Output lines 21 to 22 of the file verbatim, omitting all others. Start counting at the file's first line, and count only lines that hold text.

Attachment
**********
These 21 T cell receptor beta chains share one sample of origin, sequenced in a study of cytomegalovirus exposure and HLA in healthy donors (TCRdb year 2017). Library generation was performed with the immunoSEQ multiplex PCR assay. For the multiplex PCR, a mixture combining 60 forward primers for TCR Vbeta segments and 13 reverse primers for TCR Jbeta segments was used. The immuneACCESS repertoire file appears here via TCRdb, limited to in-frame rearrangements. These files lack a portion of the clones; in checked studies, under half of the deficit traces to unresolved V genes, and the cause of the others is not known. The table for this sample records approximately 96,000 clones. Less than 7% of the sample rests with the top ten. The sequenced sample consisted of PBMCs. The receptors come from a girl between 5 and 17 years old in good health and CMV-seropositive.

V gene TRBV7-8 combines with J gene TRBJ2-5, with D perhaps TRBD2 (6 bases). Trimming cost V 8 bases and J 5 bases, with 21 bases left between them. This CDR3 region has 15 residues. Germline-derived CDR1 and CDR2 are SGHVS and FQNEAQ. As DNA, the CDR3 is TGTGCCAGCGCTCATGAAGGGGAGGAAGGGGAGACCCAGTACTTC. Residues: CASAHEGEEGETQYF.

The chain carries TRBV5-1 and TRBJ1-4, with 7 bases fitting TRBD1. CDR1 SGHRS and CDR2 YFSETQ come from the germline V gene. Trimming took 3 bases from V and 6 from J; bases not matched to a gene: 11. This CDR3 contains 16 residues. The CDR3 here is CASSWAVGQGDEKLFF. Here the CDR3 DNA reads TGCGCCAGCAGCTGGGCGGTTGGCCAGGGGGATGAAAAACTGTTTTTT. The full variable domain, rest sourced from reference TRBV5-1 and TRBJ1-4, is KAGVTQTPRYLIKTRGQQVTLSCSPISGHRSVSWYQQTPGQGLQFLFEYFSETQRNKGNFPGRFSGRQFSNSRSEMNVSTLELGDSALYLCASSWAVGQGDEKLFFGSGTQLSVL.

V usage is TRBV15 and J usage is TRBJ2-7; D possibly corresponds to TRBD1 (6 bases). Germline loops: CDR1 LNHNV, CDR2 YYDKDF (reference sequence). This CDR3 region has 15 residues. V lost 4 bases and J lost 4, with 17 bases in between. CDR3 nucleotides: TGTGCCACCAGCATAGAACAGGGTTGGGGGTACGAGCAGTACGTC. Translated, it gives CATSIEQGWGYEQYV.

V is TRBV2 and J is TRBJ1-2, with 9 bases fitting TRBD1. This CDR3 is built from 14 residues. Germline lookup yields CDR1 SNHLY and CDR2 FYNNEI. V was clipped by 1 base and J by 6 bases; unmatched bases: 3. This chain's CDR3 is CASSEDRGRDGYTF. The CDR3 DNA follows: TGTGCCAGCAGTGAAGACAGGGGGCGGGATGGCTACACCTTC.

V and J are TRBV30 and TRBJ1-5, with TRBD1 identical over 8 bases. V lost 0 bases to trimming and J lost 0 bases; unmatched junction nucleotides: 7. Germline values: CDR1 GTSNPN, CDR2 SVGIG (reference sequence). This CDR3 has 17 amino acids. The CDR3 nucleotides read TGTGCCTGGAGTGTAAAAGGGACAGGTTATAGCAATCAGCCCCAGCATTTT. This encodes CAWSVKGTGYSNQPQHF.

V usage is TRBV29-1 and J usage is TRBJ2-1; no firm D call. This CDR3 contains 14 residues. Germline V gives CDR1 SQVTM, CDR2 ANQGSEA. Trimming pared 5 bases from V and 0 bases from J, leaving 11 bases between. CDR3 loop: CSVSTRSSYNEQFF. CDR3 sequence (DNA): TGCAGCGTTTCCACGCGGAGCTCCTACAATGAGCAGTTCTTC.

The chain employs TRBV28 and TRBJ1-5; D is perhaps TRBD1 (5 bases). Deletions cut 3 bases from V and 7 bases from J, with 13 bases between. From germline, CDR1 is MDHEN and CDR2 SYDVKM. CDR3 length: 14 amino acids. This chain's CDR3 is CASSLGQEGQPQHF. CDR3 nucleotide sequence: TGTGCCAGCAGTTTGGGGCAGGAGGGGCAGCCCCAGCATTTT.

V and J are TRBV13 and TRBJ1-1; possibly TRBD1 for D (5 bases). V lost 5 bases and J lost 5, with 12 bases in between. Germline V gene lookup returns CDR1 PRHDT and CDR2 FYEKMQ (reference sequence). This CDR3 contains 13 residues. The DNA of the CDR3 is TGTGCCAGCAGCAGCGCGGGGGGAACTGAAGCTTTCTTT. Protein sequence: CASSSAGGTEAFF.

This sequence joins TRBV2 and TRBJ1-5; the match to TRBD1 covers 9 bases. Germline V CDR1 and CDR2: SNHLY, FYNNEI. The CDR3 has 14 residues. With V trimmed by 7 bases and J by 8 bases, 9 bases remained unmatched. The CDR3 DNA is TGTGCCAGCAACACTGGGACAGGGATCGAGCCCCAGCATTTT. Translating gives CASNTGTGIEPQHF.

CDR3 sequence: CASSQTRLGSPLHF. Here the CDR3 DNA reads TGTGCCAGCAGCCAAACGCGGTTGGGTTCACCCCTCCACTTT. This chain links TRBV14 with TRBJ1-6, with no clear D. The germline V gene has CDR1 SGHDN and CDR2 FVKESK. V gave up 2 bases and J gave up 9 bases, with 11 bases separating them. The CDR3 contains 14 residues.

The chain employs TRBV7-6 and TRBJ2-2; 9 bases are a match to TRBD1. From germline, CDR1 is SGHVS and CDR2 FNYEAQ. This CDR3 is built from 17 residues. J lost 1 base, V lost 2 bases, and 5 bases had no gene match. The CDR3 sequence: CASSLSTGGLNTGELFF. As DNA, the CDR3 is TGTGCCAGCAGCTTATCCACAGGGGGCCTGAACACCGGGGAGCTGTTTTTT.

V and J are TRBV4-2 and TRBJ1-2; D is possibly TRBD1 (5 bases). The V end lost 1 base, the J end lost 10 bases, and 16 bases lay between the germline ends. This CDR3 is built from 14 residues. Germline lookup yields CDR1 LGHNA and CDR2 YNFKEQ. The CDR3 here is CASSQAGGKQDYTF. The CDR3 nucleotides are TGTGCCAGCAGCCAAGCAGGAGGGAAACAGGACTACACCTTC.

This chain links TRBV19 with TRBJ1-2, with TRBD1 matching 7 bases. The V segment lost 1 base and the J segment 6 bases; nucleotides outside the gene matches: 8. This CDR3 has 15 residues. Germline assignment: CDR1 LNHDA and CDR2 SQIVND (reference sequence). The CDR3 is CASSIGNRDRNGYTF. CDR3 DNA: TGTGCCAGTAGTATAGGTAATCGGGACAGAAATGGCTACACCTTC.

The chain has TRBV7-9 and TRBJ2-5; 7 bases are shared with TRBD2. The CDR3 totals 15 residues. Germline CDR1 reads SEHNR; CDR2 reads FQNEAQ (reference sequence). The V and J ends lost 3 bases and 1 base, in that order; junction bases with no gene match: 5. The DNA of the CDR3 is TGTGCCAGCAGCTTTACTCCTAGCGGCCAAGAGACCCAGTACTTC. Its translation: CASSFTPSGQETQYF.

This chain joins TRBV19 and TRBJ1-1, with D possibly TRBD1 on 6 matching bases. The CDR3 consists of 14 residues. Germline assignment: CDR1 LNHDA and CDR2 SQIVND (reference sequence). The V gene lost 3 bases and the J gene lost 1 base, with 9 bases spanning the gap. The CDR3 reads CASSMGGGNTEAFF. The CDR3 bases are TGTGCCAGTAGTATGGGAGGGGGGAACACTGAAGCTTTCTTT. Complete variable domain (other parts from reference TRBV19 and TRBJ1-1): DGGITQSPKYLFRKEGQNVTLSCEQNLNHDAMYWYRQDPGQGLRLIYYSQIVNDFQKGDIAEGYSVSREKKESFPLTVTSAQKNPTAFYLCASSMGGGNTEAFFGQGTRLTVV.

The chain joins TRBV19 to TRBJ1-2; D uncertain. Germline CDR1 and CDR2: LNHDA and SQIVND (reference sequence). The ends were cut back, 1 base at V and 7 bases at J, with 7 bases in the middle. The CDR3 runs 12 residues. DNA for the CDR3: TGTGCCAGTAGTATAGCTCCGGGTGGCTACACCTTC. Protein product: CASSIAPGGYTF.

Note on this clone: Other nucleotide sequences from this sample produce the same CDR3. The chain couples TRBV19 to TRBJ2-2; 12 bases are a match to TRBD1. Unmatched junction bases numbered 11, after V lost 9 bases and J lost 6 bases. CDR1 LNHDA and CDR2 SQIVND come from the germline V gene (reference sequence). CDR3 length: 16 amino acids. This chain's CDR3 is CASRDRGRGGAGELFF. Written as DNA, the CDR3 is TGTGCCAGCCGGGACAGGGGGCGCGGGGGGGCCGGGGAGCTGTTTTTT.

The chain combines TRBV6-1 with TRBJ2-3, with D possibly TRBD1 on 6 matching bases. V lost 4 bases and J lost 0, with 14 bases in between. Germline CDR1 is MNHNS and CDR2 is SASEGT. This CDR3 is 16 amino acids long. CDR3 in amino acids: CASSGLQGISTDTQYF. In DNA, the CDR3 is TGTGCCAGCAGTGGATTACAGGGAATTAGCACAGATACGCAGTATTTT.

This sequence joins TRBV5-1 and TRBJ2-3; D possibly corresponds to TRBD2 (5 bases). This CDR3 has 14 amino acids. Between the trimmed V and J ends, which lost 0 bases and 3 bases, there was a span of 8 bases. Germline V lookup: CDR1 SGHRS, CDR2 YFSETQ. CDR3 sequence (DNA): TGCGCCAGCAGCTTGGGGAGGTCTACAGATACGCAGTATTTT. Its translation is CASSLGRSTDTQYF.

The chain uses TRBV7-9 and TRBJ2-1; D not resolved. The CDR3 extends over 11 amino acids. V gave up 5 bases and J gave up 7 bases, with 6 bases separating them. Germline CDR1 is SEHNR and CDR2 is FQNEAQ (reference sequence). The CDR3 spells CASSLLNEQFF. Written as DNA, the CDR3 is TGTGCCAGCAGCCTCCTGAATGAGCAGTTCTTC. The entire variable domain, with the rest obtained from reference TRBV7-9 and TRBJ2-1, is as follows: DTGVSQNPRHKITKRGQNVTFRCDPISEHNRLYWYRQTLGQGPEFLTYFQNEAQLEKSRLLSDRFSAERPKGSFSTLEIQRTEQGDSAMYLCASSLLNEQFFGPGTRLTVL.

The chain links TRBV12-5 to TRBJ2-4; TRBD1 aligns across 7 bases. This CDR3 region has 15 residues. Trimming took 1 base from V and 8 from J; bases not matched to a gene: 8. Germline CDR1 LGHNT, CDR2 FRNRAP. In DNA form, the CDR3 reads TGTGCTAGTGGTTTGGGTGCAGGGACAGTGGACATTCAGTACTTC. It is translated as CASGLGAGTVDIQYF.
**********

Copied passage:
The chain uses TRBV7-9 and TRBJ2-1; D not resolved. The CDR3 extends over 11 amino acids. V gave up 5 bases and J gave up 7 bases, with 6 bases separating them. Germline CDR1 is SEHNR and CDR2 is FQNEAQ (reference sequence). The CDR3 spells CASSLLNEQFF. Written as DNA, the CDR3 is TGTGCCAGCAGCCTCCTGAATGAGCAGTTCTTC. The entire variable domain, with the rest obtained from reference TRBV7-9 and TRBJ2-1, is as follows: DTGVSQNPRHKITKRGQNVTFRCDPISEHNRLYWYRQTLGQGPEFLTYFQNEAQLEKSRLLSDRFSAERPKGSFSTLEIQRTEQGDSAMYLCASSLLNEQFFGPGTRLTVL.

The chain links TRBV12-5 to TRBJ2-4; TRBD1 aligns across 7 bases. This CDR3 region has 15 residues. Trimming took 1 base from V and 8 from J; bases not matched to a gene: 8. Germline CDR1 LGHNT, CDR2 FRNRAP. In DNA form, the CDR3 reads TGTGCTAGTGGTTTGGGTGCAGGGACAGTGGACATTCAGTACTTC. It is translated as CASGLGAGTVDIQYF.